Fattima Mahdi is a multi-talented author, rapper, award-winning freestyler, professional roller-skater and youth mentor with one message – “There are no limits, only challenges”. She has released two EP’s to date, using her love for writing and music to address socio-political issues, contemporary culture and mental health problems prevalent in society today. When it comes to the mic, she always brings more heat than you can handle, proving her lyrical mastery over and over again.
What inspired you to begin a career in music?
In this day and age, music production has become more potent but in some cases the lyrics are lacking substance. As a female rapper, I wanted to marry the artform of poetry with the permeating vibration of a slick production, whilst keeping the message intact.
What differs you and your sound from other upcoming artists in the music industry?
I don’t sound like the typical female rapper and cannot be pigeon-holed into one genre. I often switch between genres – from world music, hip hop and grime to trap and afro-electronic fusions.
Your latest release ‘Life’ is out now. Can you please describe the creative process and explain the meaning behind the single?
During lockdown I had the pleasure of working with Alias 1, an upcoming electronic producer in Malta. We wanted to produce an upbeat, feel good song to lift people’s spirits through these testing times. “Life” is about being present, realising that we all have a calling – a purpose – and that now is the time to really do the inner work so that our outer-being can shine.
Everyone experiences good days and bad days, as a musician, when you have a bad day, what motivates you to keep moving and look ahead to the future?
Last year I performed at Afrobar in Catania, Sicily. What no-one knows (until now) is that I was really ill just before I went on stage and was vomiting. I was sure that I wouldn’t be able to perform and was really upset about it. I poked my head whilst backstage to get a look at the crowd, had a few words with myself, took a deep breath and made a decision to overcome it and get up there and do the best I could do. As I started performing I felt my health come back and it turned out to be one of the best performances of my career so far. Lesson: The battle only exists in the mind.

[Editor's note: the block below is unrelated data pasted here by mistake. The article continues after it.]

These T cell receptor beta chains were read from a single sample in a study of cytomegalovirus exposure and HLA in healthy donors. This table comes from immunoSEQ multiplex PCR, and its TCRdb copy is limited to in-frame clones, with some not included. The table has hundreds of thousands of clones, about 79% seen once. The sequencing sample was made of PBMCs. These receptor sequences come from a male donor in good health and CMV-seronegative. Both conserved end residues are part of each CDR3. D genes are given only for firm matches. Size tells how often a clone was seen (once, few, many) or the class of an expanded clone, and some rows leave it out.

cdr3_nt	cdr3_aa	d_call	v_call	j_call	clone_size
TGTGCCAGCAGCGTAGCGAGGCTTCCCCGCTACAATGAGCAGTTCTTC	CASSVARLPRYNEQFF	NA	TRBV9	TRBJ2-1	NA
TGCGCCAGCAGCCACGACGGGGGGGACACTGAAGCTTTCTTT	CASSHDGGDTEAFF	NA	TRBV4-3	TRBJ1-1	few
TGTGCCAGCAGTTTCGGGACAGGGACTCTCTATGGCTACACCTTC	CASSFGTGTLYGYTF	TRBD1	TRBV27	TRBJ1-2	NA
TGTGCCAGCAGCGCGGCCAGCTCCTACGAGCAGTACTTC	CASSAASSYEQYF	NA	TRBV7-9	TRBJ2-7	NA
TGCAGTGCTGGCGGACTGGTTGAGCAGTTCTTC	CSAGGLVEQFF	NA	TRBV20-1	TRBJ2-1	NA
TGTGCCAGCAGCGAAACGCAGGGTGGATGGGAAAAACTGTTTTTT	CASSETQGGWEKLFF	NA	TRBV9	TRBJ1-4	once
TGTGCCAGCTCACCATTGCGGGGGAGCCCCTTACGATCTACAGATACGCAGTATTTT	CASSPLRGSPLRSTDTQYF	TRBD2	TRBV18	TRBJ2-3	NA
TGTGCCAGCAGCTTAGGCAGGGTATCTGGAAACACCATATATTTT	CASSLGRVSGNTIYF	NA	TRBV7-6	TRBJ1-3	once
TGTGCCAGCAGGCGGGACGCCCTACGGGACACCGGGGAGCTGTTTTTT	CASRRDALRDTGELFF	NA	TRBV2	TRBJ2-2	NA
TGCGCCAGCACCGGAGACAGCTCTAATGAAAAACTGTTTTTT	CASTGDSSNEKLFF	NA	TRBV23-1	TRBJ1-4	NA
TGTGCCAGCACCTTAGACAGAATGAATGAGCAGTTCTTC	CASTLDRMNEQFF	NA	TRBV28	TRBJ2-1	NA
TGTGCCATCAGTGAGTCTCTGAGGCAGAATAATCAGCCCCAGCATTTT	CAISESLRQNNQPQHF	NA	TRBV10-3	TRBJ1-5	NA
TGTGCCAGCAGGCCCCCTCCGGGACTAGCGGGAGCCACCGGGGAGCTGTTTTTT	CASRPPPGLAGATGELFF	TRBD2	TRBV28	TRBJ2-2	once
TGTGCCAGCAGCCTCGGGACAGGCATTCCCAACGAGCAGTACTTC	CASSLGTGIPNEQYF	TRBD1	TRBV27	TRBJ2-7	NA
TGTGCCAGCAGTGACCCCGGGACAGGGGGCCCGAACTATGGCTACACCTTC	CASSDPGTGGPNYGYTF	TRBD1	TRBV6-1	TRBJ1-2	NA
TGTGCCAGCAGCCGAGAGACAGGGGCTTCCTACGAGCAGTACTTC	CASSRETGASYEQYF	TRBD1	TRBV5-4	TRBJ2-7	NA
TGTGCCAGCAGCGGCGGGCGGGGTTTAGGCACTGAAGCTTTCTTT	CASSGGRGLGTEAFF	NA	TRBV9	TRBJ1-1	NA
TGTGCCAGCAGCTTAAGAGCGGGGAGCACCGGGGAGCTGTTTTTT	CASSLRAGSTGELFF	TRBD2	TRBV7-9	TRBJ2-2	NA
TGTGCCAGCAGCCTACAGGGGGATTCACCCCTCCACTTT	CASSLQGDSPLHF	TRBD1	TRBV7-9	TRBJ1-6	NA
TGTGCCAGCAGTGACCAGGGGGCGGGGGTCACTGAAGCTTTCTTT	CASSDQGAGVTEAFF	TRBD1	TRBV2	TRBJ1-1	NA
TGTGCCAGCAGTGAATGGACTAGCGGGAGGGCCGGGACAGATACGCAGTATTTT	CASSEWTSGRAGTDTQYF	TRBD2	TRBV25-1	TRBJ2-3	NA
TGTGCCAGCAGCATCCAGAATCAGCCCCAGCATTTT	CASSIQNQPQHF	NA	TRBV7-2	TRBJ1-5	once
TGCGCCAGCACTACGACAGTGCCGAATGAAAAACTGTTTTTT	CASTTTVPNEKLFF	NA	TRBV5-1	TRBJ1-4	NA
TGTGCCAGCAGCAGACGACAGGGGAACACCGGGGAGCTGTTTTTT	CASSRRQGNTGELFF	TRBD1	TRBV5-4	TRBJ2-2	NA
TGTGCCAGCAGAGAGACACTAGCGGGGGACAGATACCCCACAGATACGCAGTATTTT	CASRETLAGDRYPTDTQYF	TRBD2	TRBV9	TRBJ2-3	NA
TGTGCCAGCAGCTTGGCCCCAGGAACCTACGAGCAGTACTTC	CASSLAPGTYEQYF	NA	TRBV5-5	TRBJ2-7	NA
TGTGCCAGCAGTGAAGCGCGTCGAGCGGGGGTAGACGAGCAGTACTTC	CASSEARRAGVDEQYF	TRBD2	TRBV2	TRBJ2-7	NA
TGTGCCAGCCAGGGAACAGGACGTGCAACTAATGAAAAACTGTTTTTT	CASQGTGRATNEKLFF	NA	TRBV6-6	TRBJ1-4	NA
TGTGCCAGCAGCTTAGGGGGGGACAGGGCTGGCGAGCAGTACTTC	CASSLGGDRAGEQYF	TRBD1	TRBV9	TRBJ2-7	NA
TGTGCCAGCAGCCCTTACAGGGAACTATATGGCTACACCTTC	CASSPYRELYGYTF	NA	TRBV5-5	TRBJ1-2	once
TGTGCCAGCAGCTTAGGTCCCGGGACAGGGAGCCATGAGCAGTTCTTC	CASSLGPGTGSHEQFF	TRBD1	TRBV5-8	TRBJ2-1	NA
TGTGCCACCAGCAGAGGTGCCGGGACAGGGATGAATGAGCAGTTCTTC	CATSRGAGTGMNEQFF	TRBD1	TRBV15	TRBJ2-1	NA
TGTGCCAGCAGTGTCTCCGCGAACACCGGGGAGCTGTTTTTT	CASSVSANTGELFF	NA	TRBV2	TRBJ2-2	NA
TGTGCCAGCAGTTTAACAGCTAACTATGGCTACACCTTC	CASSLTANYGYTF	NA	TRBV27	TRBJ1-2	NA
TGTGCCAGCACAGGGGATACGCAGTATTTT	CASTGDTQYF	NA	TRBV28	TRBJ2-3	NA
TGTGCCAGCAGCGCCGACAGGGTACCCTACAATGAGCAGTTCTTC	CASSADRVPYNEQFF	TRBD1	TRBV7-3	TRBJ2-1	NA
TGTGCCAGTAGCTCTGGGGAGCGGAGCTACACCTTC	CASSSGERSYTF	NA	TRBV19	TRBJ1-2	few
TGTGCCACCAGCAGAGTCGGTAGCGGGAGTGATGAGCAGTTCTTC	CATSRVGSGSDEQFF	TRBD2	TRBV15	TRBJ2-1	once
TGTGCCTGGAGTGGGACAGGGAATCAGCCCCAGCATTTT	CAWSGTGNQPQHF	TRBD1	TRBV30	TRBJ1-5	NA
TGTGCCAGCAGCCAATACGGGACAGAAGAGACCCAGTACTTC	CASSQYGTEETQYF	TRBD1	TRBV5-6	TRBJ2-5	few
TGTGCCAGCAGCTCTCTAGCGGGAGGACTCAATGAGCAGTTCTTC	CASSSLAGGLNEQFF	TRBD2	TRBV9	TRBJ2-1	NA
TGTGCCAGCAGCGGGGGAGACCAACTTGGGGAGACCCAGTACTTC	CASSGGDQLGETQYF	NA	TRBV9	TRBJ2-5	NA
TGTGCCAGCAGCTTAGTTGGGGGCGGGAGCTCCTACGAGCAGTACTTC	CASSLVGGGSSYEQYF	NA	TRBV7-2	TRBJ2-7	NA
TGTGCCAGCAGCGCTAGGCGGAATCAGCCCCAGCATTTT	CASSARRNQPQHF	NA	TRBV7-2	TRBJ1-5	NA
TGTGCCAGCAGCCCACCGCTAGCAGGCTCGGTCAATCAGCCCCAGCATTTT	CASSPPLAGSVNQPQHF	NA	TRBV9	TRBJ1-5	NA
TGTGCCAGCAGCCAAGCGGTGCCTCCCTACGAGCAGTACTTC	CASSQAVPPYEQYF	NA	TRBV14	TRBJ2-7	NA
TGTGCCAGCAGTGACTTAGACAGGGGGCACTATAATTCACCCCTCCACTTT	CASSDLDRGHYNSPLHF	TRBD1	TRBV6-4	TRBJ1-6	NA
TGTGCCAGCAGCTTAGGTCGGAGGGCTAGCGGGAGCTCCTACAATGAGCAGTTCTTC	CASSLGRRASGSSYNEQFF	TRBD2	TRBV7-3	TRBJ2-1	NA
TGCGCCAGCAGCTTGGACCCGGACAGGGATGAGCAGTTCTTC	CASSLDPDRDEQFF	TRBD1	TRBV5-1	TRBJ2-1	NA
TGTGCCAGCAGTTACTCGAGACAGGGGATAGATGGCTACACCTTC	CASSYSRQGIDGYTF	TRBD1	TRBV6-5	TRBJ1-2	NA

In your own opinion, what is the most meaningful song you wrote? What makes you say that one?
I would have to say “Mama”. I wrote this song as an ode to Africa, to pay homage to my Nigerian and Somalian roots. Upon reflection I came to realise that “Mama” is about much more than Africa, it’s about Mother Earth, it’s about faith, it’s about praise, it’s about my own mother. I will always have an emotional and spiritual connection with this song, the same way I do with Africa.
Throughout your musical career, have you experienced any ‘wow’ moments? Those moments that you stop to reflect and can’t believe you are where you are?
Last year I organised and managed my own tour. I performed 11 shows across Slovenia, Norway, Malta and London. I was humbled by the experience and it really made me appreciate how far I had come.
What personal advice would you give to someone wanting to pursue this career?
Keep writing, recording and perfecting your craft. Get as much feedback as possible. Certainly don’t give up and make sure you know about the business side of the industry so that you don’t get screwed over in terms of royalties etc.
What does the foreseeable future hold for you as an artist?
With the current travel restrictions affecting my tour plans, I’m using the next year to build my discography and setting up meaningful collaborations with like-minded artists.
Did you learn any new skills during lockdown?
For sure. I took some time to learn a few songs on the piano and used my mornings to deepen my yoga practice and condition my body to do a handstand.
‘Life’ is available now via all major platforms.